Department, Office of Diversity, Dean sponsor lecture, dance demonstration by Piscataway Indian Nation singers, dancers

The Etownian November 28, 2012 0
Department, Office of Diversity, Dean sponsor lecture, dance demonstration by Piscataway Indian Nation singers, dancers

On Wednesday, Nov. 28 at 11 a.m., the sociology and anthropology department, in conjunction with the Office of Diversity and Dean of Faculty, sponsored a lecture and dance demonstration by the Piscataway Indian Nation Singers and Dancers. Founded by Mark Wild Turkey Tayac, grandson of the late Chief Turkey Tayac and son of current Chief Billy Redwing Tayac, the group has traveled the world – from Canada to Mexico to Europe – educating audiences of all ethnicities and ages about the origins, traditions, songs, dances and beliefs of the Piscataway people. The group has approximately 20 performers who visit colleges and universities, museums, government agencies and schools across the United States and abroad, and they have received numerous awards for their demonstrations. In celebration of Native American Heritage Month, Elizabethtown College welcomed Tayac and three talented members of the Piscataway Indian Nation Singers and Dancers to the College for a dance and lecture in the KAV.
“We are descendants from a very strong and beautiful people,” Tayac said in his introductory address. He explained that the Piscataway Indian Nation, in its 17th-century prime, possessed a territory in the Chesapeake Bay area that was the largest of any other nation on the east coast, dominating all of Maryland, portions of Delaware and New Jersey and even tracts of land in Pennsylvania and eastern Ohio. The Nation has existed for nearly 15,000 years, evidence of their presence in the landscape dating back to prehistoric times. The expansiveness of their territory and the borders of their homeland, Tayac said, is defined by how far-reaching the use of their native language was in these areas.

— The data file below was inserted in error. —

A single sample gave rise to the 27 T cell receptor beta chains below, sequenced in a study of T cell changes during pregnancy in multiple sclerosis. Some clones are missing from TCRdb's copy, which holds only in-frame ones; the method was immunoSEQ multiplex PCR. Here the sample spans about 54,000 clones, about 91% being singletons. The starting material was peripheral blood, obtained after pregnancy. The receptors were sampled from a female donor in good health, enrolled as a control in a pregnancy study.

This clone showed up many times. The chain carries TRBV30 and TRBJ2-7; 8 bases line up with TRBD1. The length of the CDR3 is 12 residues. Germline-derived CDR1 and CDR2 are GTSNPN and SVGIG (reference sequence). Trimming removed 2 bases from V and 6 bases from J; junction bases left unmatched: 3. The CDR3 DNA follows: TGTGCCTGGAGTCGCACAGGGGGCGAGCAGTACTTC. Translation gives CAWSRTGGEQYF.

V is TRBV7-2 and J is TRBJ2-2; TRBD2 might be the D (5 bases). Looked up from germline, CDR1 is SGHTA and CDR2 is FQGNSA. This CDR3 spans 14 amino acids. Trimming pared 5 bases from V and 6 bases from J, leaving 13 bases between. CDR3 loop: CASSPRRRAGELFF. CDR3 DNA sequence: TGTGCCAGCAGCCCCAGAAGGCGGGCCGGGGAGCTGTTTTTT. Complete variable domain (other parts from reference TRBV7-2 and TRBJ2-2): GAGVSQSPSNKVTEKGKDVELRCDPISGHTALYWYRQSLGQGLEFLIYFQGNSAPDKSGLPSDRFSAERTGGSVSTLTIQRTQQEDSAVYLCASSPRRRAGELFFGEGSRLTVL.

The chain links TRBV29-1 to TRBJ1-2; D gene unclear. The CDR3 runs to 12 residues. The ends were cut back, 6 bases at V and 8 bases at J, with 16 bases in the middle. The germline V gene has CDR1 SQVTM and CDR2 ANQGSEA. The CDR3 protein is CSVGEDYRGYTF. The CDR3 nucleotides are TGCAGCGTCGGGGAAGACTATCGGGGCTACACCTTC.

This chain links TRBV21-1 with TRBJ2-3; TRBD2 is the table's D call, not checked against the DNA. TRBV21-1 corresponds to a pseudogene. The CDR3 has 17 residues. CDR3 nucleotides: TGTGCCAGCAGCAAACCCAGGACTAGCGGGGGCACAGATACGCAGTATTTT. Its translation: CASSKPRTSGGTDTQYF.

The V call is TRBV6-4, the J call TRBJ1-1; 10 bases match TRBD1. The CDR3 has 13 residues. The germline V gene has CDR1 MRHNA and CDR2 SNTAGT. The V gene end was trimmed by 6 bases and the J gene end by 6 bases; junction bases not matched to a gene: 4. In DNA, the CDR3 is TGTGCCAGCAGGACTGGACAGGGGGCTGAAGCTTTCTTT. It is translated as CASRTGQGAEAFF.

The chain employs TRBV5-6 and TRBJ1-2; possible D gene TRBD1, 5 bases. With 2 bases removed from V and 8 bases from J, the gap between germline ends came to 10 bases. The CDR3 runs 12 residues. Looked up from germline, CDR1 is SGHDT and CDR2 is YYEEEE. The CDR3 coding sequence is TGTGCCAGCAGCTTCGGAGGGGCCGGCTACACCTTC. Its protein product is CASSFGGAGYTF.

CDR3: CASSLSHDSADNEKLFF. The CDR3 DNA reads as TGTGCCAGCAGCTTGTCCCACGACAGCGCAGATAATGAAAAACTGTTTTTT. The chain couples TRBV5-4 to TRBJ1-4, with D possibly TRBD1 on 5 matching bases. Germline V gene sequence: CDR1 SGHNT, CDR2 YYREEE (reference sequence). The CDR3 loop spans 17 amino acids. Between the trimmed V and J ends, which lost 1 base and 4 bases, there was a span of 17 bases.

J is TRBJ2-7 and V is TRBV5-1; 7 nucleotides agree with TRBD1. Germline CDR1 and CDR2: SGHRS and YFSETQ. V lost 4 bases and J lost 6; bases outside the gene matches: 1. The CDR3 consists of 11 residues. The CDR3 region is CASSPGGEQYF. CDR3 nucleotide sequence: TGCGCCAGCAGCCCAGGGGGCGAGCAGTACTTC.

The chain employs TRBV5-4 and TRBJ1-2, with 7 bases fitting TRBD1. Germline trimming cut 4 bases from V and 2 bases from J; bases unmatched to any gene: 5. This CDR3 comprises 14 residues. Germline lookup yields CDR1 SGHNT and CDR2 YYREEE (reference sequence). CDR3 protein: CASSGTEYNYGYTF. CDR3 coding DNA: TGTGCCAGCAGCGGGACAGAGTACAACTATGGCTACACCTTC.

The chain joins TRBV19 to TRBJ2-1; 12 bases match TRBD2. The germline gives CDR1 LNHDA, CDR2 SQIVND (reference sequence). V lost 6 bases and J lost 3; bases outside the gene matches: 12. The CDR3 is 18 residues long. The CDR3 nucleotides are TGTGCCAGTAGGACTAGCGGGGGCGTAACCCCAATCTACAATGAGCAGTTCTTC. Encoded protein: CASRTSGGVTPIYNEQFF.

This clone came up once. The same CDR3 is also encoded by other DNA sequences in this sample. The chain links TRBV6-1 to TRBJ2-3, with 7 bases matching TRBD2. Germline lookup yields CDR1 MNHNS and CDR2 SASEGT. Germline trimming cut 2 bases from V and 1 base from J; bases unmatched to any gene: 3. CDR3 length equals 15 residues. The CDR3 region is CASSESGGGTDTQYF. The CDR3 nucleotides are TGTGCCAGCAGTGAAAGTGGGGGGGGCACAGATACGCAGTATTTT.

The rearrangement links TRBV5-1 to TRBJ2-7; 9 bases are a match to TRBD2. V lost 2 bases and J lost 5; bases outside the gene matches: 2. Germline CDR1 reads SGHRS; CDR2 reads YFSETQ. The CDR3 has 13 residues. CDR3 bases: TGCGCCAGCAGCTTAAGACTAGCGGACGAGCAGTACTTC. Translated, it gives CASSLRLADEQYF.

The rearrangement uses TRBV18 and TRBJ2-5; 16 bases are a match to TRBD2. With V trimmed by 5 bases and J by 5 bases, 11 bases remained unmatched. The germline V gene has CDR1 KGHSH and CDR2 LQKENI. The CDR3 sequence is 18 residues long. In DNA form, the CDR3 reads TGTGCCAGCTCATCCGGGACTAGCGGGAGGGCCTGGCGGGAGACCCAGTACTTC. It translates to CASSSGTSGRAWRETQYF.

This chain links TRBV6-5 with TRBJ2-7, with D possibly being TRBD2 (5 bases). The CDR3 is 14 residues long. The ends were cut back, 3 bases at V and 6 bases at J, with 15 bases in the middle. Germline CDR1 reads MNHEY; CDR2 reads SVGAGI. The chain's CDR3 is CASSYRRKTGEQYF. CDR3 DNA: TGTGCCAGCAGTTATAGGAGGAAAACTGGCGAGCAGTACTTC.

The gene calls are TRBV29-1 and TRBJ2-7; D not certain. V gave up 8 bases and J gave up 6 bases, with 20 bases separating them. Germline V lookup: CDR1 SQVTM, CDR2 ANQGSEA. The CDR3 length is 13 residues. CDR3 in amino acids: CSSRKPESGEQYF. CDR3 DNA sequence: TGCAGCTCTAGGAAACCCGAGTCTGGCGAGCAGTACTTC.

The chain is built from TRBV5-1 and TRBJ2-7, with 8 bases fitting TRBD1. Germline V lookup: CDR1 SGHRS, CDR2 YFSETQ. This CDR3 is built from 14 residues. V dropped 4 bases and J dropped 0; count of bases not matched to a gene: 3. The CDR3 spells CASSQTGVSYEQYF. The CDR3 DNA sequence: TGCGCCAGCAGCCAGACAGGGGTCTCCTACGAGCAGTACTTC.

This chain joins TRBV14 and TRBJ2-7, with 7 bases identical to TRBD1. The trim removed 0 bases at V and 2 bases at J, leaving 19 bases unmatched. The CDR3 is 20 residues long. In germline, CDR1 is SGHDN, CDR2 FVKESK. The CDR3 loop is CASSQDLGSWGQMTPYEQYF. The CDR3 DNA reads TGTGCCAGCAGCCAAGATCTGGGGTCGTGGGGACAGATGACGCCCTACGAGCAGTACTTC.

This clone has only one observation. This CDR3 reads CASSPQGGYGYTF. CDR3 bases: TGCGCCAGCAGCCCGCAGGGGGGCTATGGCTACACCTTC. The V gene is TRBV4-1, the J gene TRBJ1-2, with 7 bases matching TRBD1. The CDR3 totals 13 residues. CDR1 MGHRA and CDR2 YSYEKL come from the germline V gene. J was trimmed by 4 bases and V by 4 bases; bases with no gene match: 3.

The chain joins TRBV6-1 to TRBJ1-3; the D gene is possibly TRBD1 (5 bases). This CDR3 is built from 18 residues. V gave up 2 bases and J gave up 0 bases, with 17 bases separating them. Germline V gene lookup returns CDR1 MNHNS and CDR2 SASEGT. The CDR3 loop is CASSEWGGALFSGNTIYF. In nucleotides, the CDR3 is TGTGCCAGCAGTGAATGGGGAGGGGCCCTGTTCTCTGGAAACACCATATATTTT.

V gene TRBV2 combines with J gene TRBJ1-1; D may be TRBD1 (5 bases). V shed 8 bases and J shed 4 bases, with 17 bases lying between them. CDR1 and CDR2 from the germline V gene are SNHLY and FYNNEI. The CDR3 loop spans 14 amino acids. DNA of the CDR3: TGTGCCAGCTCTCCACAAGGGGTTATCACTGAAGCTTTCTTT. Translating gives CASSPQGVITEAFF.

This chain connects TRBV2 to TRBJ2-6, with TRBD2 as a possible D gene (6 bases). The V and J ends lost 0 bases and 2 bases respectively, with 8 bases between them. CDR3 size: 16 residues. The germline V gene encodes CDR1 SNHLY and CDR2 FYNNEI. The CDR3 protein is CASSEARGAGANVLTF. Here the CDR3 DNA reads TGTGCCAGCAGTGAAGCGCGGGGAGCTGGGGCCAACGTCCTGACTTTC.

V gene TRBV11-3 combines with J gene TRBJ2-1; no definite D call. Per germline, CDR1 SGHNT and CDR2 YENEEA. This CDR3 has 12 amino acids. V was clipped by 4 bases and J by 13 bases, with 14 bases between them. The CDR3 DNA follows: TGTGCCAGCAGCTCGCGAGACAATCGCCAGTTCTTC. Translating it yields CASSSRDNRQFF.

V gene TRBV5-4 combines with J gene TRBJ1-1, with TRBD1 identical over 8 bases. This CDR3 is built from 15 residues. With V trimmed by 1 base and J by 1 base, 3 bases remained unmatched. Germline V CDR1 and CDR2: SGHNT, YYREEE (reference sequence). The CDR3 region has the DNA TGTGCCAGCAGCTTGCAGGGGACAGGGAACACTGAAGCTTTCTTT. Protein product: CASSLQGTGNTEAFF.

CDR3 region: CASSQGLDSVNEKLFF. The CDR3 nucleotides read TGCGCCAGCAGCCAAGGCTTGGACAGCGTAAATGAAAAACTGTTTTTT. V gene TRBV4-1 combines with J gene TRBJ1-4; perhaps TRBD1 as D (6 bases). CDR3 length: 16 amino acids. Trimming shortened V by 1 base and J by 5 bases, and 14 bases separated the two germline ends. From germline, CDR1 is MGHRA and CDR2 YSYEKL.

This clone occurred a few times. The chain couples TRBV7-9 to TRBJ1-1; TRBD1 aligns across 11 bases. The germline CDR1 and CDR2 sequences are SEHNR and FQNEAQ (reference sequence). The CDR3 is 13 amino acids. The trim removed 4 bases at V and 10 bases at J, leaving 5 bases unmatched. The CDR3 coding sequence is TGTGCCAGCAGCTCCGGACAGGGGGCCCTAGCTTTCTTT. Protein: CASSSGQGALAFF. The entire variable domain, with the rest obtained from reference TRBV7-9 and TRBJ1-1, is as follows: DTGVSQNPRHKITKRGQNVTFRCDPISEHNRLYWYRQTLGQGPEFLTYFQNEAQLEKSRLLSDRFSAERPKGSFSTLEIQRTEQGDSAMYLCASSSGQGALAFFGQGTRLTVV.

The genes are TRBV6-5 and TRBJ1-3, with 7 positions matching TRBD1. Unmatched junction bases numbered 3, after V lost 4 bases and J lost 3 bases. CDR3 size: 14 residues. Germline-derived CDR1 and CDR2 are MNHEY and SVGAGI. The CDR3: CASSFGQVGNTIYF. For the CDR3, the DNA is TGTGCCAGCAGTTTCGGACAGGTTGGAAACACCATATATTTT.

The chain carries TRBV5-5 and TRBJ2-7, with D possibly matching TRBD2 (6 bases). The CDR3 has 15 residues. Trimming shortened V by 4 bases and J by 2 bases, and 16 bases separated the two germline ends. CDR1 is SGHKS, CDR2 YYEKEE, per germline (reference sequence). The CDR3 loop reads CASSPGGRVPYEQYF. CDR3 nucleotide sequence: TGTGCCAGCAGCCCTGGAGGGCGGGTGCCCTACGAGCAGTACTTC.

After their decline in late 17th and early 18th centuries, the Piscataway populations were greatly reduced due to invasion from foreign explorers and settlers, conflicts between the natives and the Europeans (as well as conflicts between the native tribes themselves) and widespread disease. However, the Piscataway population has now risen to 25,000 in Maryland, and the Nation is state-recognized by the Maryland government. Tayac has now devoted his life to locating and connecting with young native descendants and reminding them of their roots, encouraging them to maintain their native cultures, traditions and beliefs in the modern world. His goal is to reestablish and retain native culture and to educate the public on traditional culture through fun, entertaining and informative performances. Central to the Piscataway culture are the practices of dance, song and storytelling, all traditions which pass cultural history on from generation to generation.